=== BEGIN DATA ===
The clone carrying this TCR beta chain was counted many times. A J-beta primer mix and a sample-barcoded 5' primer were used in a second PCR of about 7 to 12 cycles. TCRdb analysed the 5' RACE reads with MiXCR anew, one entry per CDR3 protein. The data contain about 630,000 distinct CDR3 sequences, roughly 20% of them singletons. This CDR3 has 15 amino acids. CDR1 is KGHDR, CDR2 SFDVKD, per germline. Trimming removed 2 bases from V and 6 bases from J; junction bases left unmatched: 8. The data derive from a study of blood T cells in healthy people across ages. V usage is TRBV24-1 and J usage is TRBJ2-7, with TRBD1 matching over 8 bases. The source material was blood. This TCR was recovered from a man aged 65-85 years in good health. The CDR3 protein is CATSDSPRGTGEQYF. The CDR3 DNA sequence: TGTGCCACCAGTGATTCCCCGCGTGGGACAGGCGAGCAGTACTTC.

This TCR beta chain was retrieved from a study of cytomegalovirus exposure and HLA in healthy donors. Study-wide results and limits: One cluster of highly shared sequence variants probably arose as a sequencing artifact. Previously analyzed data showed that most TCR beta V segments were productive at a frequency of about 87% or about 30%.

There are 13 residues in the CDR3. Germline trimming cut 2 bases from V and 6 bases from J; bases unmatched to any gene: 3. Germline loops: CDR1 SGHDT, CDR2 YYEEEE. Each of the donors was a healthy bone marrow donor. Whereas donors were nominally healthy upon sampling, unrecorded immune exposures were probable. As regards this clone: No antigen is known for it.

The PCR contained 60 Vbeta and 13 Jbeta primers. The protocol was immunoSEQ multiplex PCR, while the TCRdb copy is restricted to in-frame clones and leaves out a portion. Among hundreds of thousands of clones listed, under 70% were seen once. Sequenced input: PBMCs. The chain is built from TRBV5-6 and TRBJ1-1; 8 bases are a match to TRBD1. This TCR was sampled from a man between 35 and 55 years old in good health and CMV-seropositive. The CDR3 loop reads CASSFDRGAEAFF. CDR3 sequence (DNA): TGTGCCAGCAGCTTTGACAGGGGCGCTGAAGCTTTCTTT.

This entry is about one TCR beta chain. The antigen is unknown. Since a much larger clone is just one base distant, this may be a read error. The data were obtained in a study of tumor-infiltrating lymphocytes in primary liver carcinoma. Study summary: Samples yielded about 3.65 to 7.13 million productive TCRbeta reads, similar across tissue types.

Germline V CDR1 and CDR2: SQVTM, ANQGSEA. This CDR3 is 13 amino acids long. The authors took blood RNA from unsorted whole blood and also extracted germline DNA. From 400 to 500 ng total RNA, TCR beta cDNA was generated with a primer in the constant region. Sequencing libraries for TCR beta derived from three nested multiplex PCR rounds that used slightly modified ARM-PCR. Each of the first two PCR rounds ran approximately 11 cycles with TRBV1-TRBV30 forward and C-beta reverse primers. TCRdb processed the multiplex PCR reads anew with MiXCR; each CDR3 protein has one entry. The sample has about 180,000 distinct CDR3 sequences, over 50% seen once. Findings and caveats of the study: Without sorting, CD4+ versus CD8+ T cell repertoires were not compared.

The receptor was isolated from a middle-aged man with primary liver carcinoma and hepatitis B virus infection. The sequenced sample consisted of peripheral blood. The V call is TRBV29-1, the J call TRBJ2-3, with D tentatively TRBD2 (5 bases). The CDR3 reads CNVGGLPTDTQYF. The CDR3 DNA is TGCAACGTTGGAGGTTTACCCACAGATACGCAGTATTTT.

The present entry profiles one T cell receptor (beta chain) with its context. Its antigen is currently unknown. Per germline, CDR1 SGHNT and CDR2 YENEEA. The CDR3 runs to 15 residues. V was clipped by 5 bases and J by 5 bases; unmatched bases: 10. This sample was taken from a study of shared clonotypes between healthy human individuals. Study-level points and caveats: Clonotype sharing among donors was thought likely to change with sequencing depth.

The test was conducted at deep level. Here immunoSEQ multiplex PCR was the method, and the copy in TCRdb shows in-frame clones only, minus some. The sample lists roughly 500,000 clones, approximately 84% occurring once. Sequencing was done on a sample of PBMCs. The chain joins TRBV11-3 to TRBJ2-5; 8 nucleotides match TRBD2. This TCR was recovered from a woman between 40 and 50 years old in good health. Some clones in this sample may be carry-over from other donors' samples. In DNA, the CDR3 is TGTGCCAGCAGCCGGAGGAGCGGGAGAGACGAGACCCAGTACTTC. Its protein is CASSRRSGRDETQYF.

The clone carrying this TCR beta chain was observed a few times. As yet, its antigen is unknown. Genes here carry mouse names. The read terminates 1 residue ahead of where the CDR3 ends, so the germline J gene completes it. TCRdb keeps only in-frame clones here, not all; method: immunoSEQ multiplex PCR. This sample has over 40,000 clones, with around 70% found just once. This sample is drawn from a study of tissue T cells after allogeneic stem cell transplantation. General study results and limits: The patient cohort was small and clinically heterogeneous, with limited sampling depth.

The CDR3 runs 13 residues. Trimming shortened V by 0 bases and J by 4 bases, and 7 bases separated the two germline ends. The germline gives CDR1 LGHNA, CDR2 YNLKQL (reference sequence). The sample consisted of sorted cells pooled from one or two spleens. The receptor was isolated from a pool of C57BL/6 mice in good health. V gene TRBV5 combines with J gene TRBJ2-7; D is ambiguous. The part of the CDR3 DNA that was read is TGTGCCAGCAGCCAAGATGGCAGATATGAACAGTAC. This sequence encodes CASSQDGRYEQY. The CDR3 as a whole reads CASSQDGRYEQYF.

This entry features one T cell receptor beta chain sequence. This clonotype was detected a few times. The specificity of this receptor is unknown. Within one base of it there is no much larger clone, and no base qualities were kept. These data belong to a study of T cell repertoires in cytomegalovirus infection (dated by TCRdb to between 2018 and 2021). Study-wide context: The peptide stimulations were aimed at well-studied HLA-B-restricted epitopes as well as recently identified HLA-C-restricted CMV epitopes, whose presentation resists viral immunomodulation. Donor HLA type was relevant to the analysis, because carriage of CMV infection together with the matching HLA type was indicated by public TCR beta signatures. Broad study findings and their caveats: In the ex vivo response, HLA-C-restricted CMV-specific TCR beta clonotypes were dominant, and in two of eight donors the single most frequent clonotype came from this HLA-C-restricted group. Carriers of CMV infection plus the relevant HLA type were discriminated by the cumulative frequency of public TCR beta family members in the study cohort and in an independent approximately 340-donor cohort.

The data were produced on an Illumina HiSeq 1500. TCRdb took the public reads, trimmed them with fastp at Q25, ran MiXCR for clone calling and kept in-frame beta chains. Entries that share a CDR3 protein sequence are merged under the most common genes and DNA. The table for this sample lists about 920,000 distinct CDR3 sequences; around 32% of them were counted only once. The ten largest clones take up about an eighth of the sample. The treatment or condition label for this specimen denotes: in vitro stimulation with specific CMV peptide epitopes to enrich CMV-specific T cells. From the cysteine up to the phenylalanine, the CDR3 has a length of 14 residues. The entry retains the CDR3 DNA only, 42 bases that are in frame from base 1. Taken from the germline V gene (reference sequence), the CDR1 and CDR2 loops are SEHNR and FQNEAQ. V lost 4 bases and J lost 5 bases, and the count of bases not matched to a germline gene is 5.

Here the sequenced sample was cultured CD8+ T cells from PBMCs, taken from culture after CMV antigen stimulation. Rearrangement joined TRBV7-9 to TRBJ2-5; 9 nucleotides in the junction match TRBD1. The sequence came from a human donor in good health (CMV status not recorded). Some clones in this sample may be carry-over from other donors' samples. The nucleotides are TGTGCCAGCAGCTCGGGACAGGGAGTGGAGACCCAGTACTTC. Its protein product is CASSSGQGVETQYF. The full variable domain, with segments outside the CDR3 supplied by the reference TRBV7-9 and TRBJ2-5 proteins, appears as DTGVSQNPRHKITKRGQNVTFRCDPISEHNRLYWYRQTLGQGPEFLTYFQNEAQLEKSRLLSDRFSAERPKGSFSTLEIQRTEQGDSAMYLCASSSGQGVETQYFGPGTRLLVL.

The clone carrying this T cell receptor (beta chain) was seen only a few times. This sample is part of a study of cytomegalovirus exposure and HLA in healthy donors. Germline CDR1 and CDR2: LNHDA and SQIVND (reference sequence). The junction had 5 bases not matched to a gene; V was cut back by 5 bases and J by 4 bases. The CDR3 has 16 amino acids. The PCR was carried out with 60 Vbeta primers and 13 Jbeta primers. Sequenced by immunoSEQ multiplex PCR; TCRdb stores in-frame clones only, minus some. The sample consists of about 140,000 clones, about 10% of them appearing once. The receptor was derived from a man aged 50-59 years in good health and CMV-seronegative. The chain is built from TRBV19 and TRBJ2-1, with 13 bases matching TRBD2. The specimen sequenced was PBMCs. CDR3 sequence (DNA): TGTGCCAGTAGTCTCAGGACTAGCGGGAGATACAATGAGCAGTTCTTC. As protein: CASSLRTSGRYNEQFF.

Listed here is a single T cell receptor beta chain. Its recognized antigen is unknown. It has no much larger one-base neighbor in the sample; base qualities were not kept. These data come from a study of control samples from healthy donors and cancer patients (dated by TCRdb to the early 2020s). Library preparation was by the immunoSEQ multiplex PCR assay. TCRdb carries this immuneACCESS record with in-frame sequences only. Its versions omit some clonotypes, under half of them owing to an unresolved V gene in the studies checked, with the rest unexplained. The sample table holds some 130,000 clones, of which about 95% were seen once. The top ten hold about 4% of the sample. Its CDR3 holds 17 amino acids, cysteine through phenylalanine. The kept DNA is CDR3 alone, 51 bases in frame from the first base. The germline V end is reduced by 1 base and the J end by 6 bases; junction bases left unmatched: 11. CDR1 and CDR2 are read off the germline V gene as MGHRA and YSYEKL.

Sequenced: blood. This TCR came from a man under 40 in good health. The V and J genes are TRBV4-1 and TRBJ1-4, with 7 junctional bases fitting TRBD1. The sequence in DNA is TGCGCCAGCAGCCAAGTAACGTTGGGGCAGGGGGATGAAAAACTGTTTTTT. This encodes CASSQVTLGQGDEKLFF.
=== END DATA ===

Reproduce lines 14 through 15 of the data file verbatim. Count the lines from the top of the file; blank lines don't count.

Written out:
Here the sequenced sample was cultured CD8+ T cells from PBMCs, taken from culture after CMV antigen stimulation. Rearrangement joined TRBV7-9 to TRBJ2-5; 9 nucleotides in the junction match TRBD1. The sequence came from a human donor in good health (CMV status not recorded). Some clones in this sample may be carry-over from other donors' samples. The nucleotides are TGTGCCAGCAGCTCGGGACAGGGAGTGGAGACCCAGTACTTC. Its protein product is CASSSGQGVETQYF. The full variable domain, with segments outside the CDR3 supplied by the reference TRBV7-9 and TRBJ2-5 proteins, appears as DTGVSQNPRHKITKRGQNVTFRCDPISEHNRLYWYRQTLGQGPEFLTYFQNEAQLEKSRLLSDRFSAERPKGSFSTLEIQRTEQGDSAMYLCASSSGQGVETQYFGPGTRLLVL.

The clone carrying this T cell receptor (beta chain) was seen only a few times. This sample is part of a study of cytomegalovirus exposure and HLA in healthy donors. Germline CDR1 and CDR2: LNHDA and SQIVND (reference sequence). The junction had 5 bases not matched to a gene; V was cut back by 5 bases and J by 4 bases. The CDR3 has 16 amino acids. The PCR was carried out with 60 Vbeta primers and 13 Jbeta primers. Sequenced by immunoSEQ multiplex PCR; TCRdb stores in-frame clones only, minus some. The sample consists of about 140,000 clones, about 10% of them appearing once. The receptor was derived from a man aged 50-59 years in good health and CMV-seronegative. The chain is built from TRBV19 and TRBJ2-1, with 13 bases matching TRBD2. The specimen sequenced was PBMCs. CDR3 sequence (DNA): TGTGCCAGTAGTCTCAGGACTAGCGGGAGATACAATGAGCAGTTCTTC. As protein: CASSLRTSGRYNEQFF.